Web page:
So while we praise Johnson for his generosity, we should also note that his money allows him to wield unusual power in concretizing a policy so many Yalies oppose. Big philanthropy and Yale are so firmly enmeshed that we embrace names like Harkness, Bass, Sterling — and now Johnson — without thinking enough about who they are, what motivates them and the startling power they hold over us.

Scott Stern is a junior in Branford College. Contact him at scott.stern@yale.edu.

  • yalemarxist

    It is indeed important that the masses not be lulled into submission and complacency by the “gifts” of their oppressors. These gifts, from welfare checks to philanthropy, seek to heal the alienation of the worker from the capitalist, but cannot do so. A large donation from a rich man will only hold off the revolution for a few more years.

    • ldffly

      Well, you’re orthodox on philanthropy.

    • branford73

      LOL, well played. Money . . . the opiate of the masses.

  • disqus_f3Gqo4uR2r

    You are so right to raise these questions, both about the new wave of plutocratic philanthropy in society at large and its impact on Yale. These people should not have nearly so much money; it should be spread around more widely through taxes. That way society gets to decide what happens, not just these few men. (Yes, men).

    Case in point: think about what that $250M could do to help alleviate this problem, reported in the YDN: http://yaledailynews.com/blog/2013/10/04/elm-city-disparities-persist/

    And as for the new colleges, there is no rationale except the silly excuse that “more” students will benefit. In that case, why not four new colleges? Six?

    • yalie

      Yale’s student population has trended upwards for more or less its entire existence. Why shouldn’t more students benefit? After all, there are more people around to supply them. What is “silly” about desiring to provide more of them with a Yale education?

    • sy

      Four new colleges would be good. Six better. The students in new colleges won’t “detest the idea” of not being squeezed into other suites, off campus, or out of Yale. Current students opposing 180 more students per class will be aging alumni when the colleges open. They will need legacy admissions if any offspring inherit the economics and tax/spending policy mental deficiencies of this article (e.g., state income tax increases “fund state colleges and universities” instead of funding fungible increases in all state spending, such as more government employees and pension benefits).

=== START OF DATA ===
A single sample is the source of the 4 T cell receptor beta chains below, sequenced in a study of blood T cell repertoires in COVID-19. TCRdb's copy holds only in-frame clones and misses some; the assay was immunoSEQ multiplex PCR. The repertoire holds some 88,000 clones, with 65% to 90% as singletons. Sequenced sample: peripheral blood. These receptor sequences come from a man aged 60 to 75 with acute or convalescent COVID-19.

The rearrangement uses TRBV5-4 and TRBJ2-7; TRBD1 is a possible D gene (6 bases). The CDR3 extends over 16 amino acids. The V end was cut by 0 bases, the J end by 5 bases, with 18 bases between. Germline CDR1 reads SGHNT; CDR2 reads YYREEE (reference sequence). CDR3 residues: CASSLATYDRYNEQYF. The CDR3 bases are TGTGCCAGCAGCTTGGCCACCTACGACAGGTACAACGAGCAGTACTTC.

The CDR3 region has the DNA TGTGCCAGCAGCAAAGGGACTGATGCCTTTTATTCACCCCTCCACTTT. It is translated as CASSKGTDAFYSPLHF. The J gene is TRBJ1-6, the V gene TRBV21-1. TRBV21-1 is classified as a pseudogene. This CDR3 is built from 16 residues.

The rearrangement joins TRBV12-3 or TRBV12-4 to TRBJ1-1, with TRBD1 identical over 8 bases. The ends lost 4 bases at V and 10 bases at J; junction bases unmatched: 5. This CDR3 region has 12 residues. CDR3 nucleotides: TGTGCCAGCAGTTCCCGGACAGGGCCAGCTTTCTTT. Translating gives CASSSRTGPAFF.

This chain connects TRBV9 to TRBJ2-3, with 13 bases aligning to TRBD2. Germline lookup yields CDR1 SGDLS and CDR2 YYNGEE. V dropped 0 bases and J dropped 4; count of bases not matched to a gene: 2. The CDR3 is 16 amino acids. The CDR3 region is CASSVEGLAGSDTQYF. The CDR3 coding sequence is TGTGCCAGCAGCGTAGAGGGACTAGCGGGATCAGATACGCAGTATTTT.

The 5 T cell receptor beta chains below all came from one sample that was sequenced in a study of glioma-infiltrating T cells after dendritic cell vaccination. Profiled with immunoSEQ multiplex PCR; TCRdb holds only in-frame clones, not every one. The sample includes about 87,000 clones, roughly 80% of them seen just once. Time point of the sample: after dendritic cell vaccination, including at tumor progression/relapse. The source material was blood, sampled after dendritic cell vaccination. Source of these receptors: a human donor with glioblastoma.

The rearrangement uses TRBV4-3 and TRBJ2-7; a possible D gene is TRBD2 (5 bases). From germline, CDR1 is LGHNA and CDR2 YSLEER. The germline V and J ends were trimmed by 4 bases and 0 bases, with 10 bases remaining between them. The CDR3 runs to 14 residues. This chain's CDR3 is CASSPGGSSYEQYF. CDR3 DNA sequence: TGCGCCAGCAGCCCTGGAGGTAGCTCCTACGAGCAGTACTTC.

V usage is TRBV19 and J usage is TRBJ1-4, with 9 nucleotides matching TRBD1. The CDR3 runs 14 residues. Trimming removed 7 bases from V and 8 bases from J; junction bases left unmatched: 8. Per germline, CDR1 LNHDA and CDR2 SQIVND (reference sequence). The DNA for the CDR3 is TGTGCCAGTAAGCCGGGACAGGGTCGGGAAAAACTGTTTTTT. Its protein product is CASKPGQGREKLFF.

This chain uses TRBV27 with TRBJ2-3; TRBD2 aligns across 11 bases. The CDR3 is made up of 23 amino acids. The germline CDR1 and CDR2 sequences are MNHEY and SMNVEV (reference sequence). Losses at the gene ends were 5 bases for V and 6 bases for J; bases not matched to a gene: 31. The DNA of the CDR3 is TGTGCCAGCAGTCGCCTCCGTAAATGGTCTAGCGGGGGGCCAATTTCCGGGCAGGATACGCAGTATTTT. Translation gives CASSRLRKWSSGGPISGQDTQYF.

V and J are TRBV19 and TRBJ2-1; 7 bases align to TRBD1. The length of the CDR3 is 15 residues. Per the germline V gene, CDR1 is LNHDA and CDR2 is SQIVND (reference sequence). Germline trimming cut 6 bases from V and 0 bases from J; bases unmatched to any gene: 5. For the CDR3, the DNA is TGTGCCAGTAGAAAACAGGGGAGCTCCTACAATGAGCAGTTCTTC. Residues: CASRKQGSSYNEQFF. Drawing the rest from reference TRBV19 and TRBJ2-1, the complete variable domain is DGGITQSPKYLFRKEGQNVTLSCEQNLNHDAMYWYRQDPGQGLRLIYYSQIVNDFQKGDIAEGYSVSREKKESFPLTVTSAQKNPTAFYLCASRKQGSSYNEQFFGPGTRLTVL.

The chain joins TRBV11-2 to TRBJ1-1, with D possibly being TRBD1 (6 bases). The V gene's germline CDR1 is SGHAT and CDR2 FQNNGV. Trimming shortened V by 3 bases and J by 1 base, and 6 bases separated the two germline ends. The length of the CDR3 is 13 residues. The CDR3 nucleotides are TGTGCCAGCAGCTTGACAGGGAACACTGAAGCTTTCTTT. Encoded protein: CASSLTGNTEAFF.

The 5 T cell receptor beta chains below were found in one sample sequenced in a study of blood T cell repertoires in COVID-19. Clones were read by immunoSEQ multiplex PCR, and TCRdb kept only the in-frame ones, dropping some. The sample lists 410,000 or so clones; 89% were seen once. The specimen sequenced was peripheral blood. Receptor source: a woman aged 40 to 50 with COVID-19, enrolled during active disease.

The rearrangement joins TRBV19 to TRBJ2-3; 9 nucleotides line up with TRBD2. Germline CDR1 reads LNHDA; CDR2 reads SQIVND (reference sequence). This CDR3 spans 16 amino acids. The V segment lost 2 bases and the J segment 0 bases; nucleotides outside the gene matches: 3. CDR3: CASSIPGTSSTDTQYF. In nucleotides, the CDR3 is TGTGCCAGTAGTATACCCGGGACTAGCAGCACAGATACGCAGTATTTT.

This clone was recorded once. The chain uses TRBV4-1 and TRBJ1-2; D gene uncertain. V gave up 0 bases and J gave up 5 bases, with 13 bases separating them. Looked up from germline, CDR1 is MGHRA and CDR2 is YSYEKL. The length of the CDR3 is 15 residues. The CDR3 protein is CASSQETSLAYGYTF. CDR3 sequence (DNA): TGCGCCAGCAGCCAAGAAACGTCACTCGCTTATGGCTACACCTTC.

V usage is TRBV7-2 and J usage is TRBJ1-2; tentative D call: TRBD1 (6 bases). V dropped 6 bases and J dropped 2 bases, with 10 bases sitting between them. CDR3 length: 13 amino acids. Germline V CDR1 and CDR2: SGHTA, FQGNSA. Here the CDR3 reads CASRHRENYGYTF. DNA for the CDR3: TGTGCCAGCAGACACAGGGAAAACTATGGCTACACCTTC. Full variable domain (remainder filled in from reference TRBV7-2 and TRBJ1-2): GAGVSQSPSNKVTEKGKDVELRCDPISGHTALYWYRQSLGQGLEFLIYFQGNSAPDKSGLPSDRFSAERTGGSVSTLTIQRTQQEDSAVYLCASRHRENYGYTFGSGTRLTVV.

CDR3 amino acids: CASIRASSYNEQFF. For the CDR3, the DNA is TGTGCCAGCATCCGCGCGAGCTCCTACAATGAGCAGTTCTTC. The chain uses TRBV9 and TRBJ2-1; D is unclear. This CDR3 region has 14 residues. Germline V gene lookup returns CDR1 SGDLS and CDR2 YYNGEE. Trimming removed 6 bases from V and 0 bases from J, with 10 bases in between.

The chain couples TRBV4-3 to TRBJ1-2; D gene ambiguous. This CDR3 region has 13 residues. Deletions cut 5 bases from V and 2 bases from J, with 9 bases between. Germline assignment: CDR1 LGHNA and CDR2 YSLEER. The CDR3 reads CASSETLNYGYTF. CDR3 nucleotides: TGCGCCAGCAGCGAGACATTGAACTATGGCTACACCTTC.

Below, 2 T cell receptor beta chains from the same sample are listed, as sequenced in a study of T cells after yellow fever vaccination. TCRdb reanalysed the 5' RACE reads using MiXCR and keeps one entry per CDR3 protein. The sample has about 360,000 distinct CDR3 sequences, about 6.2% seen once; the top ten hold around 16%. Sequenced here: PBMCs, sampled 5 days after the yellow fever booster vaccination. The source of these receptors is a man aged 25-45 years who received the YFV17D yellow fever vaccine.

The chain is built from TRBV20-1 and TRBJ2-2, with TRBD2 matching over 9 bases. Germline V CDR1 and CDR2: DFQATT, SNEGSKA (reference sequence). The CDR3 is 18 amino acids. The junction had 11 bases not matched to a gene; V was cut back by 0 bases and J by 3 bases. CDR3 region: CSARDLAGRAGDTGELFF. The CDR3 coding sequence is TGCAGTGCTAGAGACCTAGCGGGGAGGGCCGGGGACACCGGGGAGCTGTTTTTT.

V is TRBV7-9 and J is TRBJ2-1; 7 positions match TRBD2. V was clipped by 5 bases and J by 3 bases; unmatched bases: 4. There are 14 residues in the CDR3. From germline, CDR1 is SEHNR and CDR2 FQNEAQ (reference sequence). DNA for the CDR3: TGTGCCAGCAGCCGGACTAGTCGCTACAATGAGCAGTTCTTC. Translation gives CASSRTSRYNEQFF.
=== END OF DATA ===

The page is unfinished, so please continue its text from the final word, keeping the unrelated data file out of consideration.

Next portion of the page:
• branford73

      **And as for the new colleges, there is no rationale except the silly excuse that “more” students will benefit. In that case, why not four new colleges? Six?**

      Not silly at all, consistent with the mission of the university and benefits the university in many ways. What’s silly is the opposition to the new colleges on grounds that they’re too far away from the current center of gravity of undergraduate life or that Yale’s financial resources for the colleges should be diverted from higher education to feed the poor.

      Why not four or six new colleges? Because the cost and energy consumed in doing that all at once is impractical and would seriously damage the university’s current mission, not because that increase in size would be bad in itself.

      BTW, I think support for the new colleges from alums because of their desire for more legacy admits is overrated. Both my kids are out of college and neither applied to Yale.

  • br2013

    Scott there has clearly not been an upward trend in monolithic donations to Yale or universities in general. The Sterling and Harkness donations were probably the pinnacle of that. Private philanthropy has always been central to major educational institutions. In fact the state funded schools established by the Morrill Act of 1862 were a break from the norm.

    Johnson was one of the major donors in the Class of 1954 Environmental Science Center and you don’t even know about that because it wasn’t named after him. The university is clearly taking a very different approach to handling major donations than it did then. I don’t see a Johnson College being developed in the near future which would fit in line with the “startling power” you bring up in the OpEd.